Current efforts in energy-technology research, development, and demonstration (RD&D)—and in accelerated deployment of the best low- and no-carbon dioxide options that such RD&D produces—are woefully inadequate to the scale of the challenge. U.S. public and private spending on energy-technology RD&D totals only $5-6 billion per year, less than one percent of what we spend as a nation for electricity and fuels. The situation in other industrialized countries is no better, and in developing countries it is worse. Around the world, the energy sector’s ratio of RD&D investments to total revenues is far lower than for any other high-tech sector of the economy. These investments will need to be boosted at least two- to three-fold if we are to be able to meet the energy-climate challenge we face in the decades immediately ahead.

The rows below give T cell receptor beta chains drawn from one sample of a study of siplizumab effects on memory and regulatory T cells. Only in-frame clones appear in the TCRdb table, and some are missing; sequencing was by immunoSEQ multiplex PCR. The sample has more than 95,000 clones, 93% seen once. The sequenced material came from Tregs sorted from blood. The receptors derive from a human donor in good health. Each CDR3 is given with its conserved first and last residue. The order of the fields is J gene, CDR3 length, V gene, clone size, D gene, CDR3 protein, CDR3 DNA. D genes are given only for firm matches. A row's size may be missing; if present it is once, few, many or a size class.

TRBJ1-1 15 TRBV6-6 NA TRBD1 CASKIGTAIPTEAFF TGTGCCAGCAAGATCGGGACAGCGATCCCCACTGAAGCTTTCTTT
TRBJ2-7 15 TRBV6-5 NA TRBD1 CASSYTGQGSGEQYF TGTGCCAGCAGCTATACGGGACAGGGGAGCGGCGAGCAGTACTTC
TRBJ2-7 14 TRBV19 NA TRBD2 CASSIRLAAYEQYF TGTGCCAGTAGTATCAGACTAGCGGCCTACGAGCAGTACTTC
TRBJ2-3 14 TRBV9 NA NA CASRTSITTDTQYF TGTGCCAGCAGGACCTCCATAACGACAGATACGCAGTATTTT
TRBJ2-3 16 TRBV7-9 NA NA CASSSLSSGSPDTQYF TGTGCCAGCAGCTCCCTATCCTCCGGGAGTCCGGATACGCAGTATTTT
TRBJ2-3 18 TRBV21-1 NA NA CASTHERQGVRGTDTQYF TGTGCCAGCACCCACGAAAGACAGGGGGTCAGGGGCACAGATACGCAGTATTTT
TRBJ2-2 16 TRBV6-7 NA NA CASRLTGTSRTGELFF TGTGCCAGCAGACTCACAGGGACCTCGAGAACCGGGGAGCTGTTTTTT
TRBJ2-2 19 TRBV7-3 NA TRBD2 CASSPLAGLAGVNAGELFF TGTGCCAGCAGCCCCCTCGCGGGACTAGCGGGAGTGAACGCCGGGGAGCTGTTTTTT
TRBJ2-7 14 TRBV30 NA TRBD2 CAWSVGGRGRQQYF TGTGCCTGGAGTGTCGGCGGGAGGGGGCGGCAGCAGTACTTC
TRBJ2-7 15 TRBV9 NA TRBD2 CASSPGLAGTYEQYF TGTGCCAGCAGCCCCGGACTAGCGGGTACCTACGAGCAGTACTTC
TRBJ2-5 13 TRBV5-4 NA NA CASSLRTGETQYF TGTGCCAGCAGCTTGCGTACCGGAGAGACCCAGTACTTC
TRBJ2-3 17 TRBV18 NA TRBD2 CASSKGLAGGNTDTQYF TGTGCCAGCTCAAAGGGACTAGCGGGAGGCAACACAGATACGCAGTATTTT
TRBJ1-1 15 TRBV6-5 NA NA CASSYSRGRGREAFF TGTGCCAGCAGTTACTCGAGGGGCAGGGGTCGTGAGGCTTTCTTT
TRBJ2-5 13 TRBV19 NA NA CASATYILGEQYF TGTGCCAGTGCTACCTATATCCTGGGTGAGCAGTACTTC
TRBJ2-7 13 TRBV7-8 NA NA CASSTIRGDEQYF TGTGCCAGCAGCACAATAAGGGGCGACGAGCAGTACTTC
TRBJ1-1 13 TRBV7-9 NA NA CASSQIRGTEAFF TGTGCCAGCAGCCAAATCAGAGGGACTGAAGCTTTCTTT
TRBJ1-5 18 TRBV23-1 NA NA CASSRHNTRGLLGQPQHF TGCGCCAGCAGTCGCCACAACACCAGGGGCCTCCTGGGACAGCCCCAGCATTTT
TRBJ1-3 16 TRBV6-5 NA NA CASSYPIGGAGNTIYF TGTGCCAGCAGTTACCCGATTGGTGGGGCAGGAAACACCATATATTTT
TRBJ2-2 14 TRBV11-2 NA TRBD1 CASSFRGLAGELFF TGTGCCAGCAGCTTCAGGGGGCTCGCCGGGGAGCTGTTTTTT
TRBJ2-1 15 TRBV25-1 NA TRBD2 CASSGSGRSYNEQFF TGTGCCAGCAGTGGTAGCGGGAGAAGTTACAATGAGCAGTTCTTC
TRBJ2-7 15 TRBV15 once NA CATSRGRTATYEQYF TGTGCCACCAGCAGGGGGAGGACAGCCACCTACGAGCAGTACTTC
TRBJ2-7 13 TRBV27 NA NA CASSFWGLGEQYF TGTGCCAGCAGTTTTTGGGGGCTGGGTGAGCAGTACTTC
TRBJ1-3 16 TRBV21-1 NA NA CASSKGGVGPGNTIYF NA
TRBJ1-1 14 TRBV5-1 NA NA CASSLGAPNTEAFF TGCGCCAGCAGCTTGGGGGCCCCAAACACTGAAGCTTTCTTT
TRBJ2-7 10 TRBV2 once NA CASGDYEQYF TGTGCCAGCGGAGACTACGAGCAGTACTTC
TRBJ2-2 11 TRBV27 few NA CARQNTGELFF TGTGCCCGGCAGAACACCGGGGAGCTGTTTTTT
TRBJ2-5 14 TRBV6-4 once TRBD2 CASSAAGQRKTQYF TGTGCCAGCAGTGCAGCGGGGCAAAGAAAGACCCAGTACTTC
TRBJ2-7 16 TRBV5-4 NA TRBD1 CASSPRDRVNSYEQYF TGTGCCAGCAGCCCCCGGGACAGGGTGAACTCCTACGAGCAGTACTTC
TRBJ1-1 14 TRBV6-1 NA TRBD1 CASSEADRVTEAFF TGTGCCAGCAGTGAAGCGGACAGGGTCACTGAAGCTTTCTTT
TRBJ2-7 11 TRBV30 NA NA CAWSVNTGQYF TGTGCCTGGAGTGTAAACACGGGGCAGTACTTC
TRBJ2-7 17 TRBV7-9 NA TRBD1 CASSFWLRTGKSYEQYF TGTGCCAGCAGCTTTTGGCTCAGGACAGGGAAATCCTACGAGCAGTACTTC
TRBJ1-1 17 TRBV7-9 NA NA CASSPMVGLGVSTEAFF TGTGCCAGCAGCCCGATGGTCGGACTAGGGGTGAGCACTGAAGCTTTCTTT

Our representatives in Congress protest that increases in federal investments in energy RD&D are not in the cards given current budget realities. But a doubling of those investments could be funded with an increase of two cents per gallon in the federal gasoline tax. As for the private sector’s investments in developing and deploying low- and no-carbon dioxide energy options, these will start to rise significantly only when there is a marketplace incentive for such action, either in the form of a carbon tax or its practical equivalent in the form of economy-wide emissions caps implemented through tradable permits. Until our government starts to spend more on advanced energy technologies and gives the private sector incentives to do the same, declarations that technology is going to solve the energy-climate challenge are just so much hot air.
John P. Holdren is the Heinz Professor of Environmental Policy and Director of the Program on Science, Technology, and Public Policy at the Belfer Center for Science and International Affairs, John F. Kennedy School of Government.